posted by monju_bosatsu at 12:04 PM on June 20, 2006


So let me make the lame joke before the comment this time.

MetaFilter: You. Can't. Win.

The truth, apparently, is that there is a "house style" in effect and those who don't follow its unwritten rules get "called out". Innovation is not the name of the game. It's all about following the form.

Note that several people have expressed positive opinions about the carets. So keep the blood flowing by hating the haters.

The airbrushed tow truck parked down the street from my house says it best: "Don't hate the player. Hate the game."
posted by GuyZero at 12:05 PM on June 20, 2006


er, don't keep the blood flowing... and that was to Balrog, so the flow of my retort got interrupted by the other commenters.

<grandpa>Out of my way, you kids!</grandpa>
posted by GuyZero at 12:07 PM on June 20, 2006


"Note that several people have expressed positive opinions about the carets. "

You know who else had positive opinions about carets?

That's right, Hitler.
posted by mr_crash_davis at 12:13 PM on June 20, 2006


No, that was carrots. He was a vegetarian, you remember.
posted by yhbc at 12:17 PM on June 20, 2006


monju_bosatsu : "I don't think it's necessary, and at best most often comes across as mediocre filler. At worst it buries the main link in a slew of secondary material. Of course, not everyone agrees with me, and I'm sure you've seen criticism from the no-single-links crew, but I'm not trying to make policy here."

Actually, I'm not sure if this issue breaks up along those lines (maybe it does, maybe it doesn't). For example, I like the [more inside] wikipedia idea, but I am a hard core single-linkist. Part of the reason I like the [mi] (or carats) is precisely because it provides additional information without burying the real material. Wikipedia links are never really necessary per se, and a lot of the time, because they're inlined the same way as regular links, they become mediocre filler. By carating them (or more-insiding them), you get all the goodness of simple clickability for issues abstruse enough to need a wikipedia link (and that's rare, but does happen), without the feeling that someone is link dumping just to avoid the no-single-link crew. And, yeah, 99% of posts don't even need wikipedia links, but on the odd occassion where they're a good thing, this is at least mildly better then dumping the link in with the same formatting as the good link which is the heart of the FPP.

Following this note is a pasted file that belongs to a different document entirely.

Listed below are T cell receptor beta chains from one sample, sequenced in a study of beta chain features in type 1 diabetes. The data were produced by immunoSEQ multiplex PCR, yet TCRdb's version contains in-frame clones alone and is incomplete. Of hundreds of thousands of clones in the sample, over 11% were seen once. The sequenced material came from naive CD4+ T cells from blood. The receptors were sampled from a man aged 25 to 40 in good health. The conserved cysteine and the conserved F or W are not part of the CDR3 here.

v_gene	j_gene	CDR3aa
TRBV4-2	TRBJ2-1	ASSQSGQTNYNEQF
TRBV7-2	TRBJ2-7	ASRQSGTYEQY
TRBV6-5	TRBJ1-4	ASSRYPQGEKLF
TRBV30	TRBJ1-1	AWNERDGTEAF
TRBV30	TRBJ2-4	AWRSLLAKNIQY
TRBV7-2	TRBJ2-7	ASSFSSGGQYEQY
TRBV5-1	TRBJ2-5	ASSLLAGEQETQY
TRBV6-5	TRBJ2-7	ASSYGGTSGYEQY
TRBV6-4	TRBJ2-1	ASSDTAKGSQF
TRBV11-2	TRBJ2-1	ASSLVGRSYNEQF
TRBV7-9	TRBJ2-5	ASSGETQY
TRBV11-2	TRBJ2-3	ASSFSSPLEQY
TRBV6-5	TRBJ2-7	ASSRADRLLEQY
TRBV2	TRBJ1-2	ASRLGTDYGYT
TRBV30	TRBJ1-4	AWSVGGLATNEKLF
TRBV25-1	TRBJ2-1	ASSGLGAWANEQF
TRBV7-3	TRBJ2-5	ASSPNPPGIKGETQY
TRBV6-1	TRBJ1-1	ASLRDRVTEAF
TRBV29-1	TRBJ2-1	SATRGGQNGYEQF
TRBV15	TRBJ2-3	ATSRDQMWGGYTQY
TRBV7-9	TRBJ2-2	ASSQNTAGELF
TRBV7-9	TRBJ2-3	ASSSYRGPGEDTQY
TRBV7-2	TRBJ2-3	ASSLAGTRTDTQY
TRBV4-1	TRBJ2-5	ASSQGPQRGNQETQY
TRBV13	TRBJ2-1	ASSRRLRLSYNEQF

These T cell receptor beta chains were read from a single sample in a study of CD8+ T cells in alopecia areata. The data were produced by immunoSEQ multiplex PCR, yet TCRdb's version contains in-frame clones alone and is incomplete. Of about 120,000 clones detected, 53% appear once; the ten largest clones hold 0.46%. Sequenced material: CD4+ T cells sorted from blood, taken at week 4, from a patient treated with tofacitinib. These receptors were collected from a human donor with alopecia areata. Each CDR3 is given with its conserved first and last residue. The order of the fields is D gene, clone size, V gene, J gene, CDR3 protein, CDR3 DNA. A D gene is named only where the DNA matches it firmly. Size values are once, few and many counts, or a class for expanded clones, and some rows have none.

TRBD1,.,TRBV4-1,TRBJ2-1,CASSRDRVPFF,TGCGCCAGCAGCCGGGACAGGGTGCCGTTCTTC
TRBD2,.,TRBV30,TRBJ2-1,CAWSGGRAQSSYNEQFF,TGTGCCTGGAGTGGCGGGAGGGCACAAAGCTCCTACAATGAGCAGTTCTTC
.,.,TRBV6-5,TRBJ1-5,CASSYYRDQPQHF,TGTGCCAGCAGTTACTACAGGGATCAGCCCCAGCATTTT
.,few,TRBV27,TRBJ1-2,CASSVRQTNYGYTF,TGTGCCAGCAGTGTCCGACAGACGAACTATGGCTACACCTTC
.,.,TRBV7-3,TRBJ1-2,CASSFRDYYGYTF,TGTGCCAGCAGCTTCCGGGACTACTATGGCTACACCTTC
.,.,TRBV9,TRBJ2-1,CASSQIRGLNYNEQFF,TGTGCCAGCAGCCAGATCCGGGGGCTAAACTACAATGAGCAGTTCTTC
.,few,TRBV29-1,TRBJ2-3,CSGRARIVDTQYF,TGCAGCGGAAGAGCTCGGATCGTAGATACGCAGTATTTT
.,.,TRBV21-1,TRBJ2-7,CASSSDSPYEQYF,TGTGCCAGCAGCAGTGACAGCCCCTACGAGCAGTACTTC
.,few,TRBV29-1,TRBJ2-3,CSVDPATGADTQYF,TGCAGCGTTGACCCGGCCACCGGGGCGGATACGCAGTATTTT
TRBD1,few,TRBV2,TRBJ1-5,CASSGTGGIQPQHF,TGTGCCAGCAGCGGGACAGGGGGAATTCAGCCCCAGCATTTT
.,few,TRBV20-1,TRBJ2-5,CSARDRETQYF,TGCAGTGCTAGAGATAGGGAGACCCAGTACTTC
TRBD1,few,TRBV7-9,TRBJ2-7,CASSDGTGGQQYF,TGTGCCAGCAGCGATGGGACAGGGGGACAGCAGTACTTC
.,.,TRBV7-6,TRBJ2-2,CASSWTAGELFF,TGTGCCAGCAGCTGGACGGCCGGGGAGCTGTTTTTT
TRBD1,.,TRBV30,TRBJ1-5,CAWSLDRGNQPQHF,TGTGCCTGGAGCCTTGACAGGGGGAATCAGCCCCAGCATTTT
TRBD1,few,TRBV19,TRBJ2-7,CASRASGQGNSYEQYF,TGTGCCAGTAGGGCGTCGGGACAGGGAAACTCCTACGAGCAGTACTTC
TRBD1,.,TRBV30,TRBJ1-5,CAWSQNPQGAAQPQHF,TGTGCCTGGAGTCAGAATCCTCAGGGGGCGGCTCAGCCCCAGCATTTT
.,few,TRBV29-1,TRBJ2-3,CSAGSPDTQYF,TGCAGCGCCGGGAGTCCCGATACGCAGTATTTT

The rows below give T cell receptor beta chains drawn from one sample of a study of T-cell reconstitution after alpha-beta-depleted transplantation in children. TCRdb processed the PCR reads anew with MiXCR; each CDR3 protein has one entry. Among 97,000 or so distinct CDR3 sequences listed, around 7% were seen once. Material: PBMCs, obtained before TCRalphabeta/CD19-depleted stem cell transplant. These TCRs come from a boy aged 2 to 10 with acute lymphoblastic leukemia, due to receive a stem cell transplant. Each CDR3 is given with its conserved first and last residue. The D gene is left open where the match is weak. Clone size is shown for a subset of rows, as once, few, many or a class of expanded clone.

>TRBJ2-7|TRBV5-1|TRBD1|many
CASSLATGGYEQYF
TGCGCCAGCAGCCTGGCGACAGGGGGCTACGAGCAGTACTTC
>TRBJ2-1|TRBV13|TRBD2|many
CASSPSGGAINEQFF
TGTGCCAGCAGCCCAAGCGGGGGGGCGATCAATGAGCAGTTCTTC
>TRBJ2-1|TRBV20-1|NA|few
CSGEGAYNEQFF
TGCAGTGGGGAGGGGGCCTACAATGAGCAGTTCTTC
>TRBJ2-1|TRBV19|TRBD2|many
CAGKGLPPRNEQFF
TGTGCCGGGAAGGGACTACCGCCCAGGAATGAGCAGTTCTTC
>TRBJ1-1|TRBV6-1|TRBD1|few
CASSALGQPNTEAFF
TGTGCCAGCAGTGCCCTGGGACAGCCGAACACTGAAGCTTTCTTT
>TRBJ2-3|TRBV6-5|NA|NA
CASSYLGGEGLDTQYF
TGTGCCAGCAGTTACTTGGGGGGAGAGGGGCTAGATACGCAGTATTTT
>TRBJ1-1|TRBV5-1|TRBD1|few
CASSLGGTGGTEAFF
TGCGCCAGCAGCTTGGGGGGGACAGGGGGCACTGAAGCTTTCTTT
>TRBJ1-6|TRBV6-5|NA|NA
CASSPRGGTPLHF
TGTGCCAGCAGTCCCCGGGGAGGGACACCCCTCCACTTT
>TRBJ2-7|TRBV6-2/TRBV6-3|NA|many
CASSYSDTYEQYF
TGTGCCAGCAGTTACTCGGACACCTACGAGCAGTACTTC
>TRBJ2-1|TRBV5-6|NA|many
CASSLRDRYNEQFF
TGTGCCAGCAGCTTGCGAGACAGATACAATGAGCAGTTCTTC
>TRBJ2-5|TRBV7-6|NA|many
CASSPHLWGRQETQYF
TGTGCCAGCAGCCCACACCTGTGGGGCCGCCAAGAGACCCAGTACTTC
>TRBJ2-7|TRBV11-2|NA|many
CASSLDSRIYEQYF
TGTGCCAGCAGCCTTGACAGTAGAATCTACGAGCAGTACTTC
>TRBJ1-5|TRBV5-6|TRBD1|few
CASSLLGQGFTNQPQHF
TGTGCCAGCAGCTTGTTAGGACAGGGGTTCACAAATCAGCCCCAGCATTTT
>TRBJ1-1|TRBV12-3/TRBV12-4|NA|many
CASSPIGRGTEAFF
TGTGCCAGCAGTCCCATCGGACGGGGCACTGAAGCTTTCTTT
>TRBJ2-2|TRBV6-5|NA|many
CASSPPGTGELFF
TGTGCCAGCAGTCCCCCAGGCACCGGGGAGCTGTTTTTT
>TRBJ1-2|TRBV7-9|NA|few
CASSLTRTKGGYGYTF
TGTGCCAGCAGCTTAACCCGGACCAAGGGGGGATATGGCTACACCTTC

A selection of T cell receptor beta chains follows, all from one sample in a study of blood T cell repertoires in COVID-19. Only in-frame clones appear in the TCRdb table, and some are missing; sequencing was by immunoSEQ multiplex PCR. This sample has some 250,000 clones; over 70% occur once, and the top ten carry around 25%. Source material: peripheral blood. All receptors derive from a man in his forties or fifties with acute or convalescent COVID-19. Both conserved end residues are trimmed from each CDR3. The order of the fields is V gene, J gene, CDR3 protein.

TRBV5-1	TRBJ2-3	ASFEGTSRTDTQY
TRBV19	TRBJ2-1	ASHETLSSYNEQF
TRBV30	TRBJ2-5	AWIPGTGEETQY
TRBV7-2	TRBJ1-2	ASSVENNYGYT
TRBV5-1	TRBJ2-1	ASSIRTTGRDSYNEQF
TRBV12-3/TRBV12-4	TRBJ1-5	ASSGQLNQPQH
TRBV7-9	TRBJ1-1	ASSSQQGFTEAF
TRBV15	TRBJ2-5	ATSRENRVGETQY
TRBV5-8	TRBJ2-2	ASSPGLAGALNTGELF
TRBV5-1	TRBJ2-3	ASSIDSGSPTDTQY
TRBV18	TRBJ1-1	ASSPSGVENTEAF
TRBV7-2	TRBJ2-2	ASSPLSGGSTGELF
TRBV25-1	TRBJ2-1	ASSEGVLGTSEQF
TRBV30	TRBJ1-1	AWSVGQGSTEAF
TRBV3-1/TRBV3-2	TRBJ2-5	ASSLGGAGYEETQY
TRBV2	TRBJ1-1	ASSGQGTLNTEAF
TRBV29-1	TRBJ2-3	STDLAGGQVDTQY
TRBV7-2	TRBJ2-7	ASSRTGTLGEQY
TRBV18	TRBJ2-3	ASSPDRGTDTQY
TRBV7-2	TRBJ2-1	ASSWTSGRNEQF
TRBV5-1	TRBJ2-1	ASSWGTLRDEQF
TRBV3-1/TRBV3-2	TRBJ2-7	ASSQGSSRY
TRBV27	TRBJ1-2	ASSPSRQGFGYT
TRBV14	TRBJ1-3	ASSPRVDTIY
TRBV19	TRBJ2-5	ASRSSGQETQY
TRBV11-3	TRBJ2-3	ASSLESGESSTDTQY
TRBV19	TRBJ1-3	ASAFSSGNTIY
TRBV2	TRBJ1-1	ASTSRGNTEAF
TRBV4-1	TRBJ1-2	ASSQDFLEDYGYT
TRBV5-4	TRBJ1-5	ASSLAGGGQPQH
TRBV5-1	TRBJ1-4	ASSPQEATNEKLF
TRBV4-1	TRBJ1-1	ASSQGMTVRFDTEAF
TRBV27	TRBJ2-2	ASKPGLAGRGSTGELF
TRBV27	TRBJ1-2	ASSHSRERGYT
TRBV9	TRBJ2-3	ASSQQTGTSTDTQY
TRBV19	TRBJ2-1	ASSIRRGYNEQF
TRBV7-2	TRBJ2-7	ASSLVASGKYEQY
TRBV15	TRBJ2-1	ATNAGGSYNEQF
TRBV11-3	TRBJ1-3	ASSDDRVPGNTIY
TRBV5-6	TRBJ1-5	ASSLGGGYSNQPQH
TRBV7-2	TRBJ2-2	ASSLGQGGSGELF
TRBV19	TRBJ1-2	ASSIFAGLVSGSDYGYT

posted by Bugbread at 12:22 PM on June 20, 2006


He was a vegetarian, you remember.

You know who else remembers he was a vegetarian? Hitler.
posted by sonofsamiam at 12:26 PM on June 20, 2006


Wow, what a day. Between this and the 13 year old harassment, I'm impressed. The Summer of Snark has begun indeed. Or will it start tomorrow when the soltice arrives?
posted by wheelieman at 12:28 PM on June 20, 2006


I think we basically agree, bugbread, other than that I think that the carets are profoundly annoying. As I said above, if you think you really need to include the reference material in your post, you should (a) think again, and (b) include it, if at all, in a supplementary comment.